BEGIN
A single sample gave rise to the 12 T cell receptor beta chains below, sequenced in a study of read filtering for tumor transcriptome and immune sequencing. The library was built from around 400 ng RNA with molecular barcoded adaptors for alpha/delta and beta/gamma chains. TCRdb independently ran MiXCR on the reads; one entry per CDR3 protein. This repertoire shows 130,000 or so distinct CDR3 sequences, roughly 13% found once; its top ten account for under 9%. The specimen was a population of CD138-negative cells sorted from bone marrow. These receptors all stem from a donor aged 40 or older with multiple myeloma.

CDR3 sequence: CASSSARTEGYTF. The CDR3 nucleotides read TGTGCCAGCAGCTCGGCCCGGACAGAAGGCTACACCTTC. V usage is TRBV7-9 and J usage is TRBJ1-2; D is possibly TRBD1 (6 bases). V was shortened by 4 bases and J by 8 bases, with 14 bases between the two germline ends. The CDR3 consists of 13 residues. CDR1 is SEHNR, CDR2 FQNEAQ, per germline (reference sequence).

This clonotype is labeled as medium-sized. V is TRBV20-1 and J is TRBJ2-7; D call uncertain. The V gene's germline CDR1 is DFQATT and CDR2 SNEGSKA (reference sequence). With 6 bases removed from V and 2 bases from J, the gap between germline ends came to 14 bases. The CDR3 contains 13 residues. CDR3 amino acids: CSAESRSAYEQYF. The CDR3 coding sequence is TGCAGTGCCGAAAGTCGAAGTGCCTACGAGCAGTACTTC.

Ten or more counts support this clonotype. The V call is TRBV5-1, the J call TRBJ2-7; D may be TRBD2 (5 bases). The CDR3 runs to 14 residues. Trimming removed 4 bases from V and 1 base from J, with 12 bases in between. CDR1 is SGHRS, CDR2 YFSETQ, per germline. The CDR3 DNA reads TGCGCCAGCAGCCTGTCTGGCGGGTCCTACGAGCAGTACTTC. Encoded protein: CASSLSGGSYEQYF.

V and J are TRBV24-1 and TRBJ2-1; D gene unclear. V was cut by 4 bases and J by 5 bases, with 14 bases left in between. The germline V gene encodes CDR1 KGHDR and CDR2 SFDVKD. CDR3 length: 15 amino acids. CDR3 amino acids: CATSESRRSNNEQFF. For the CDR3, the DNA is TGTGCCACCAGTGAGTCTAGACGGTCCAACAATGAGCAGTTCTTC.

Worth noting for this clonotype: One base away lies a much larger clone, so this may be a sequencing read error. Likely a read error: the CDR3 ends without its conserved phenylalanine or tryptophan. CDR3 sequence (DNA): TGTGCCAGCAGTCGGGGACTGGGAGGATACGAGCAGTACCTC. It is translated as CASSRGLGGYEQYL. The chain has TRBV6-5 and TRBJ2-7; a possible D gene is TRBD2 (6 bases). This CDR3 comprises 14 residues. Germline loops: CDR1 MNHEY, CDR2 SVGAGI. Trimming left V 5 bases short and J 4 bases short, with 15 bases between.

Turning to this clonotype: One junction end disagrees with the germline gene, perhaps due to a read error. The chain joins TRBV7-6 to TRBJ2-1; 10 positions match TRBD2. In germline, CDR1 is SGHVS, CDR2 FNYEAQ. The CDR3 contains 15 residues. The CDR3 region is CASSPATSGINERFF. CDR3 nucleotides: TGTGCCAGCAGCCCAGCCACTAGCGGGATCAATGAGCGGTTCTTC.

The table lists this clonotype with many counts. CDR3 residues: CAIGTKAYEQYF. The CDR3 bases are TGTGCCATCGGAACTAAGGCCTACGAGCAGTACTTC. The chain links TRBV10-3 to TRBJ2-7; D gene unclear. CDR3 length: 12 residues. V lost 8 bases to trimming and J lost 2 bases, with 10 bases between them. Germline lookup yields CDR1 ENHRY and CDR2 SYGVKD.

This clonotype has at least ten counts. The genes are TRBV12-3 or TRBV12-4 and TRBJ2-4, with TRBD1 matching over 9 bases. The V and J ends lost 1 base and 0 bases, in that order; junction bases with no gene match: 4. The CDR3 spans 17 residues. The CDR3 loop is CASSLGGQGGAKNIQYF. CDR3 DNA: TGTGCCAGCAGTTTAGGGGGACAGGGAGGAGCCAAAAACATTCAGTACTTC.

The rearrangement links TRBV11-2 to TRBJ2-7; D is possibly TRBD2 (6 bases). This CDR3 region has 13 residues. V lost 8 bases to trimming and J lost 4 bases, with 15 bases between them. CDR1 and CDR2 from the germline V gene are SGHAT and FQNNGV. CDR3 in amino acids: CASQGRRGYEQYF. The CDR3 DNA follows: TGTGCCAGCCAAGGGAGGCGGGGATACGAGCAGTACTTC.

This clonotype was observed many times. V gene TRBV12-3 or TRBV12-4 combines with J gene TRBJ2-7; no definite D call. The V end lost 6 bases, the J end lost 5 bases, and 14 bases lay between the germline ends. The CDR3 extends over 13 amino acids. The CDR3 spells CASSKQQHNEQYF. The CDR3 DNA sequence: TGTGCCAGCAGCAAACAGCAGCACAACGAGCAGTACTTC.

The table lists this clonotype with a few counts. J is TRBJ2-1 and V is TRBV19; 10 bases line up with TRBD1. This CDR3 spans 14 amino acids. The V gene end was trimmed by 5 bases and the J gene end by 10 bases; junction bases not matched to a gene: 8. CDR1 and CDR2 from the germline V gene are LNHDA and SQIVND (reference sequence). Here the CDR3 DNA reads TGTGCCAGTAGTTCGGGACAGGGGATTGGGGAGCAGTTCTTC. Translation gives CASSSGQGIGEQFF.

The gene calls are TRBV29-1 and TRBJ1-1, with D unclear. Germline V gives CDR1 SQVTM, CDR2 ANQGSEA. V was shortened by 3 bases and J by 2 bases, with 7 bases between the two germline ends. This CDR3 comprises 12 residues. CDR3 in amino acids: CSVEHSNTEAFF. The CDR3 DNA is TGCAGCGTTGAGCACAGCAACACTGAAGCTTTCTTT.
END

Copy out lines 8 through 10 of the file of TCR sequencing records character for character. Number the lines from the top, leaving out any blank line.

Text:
The table lists this clonotype with many counts. CDR3 residues: CAIGTKAYEQYF. The CDR3 bases are TGTGCCATCGGAACTAAGGCCTACGAGCAGTACTTC. The chain links TRBV10-3 to TRBJ2-7; D gene unclear. CDR3 length: 12 residues. V lost 8 bases to trimming and J lost 2 bases, with 10 bases between them. Germline lookup yields CDR1 ENHRY and CDR2 SYGVKD.

This clonotype has at least ten counts. The genes are TRBV12-3 or TRBV12-4 and TRBJ2-4, with TRBD1 matching over 9 bases. The V and J ends lost 1 base and 0 bases, in that order; junction bases with no gene match: 4. The CDR3 spans 17 residues. The CDR3 loop is CASSLGGQGGAKNIQYF. CDR3 DNA: TGTGCCAGCAGTTTAGGGGGACAGGGAGGAGCCAAAAACATTCAGTACTTC.

The rearrangement links TRBV11-2 to TRBJ2-7; D is possibly TRBD2 (6 bases). This CDR3 region has 13 residues. V lost 8 bases to trimming and J lost 4 bases, with 15 bases between them. CDR1 and CDR2 from the germline V gene are SGHAT and FQNNGV. CDR3 in amino acids: CASQGRRGYEQYF. The CDR3 DNA follows: TGTGCCAGCCAAGGGAGGCGGGGATACGAGCAGTACTTC.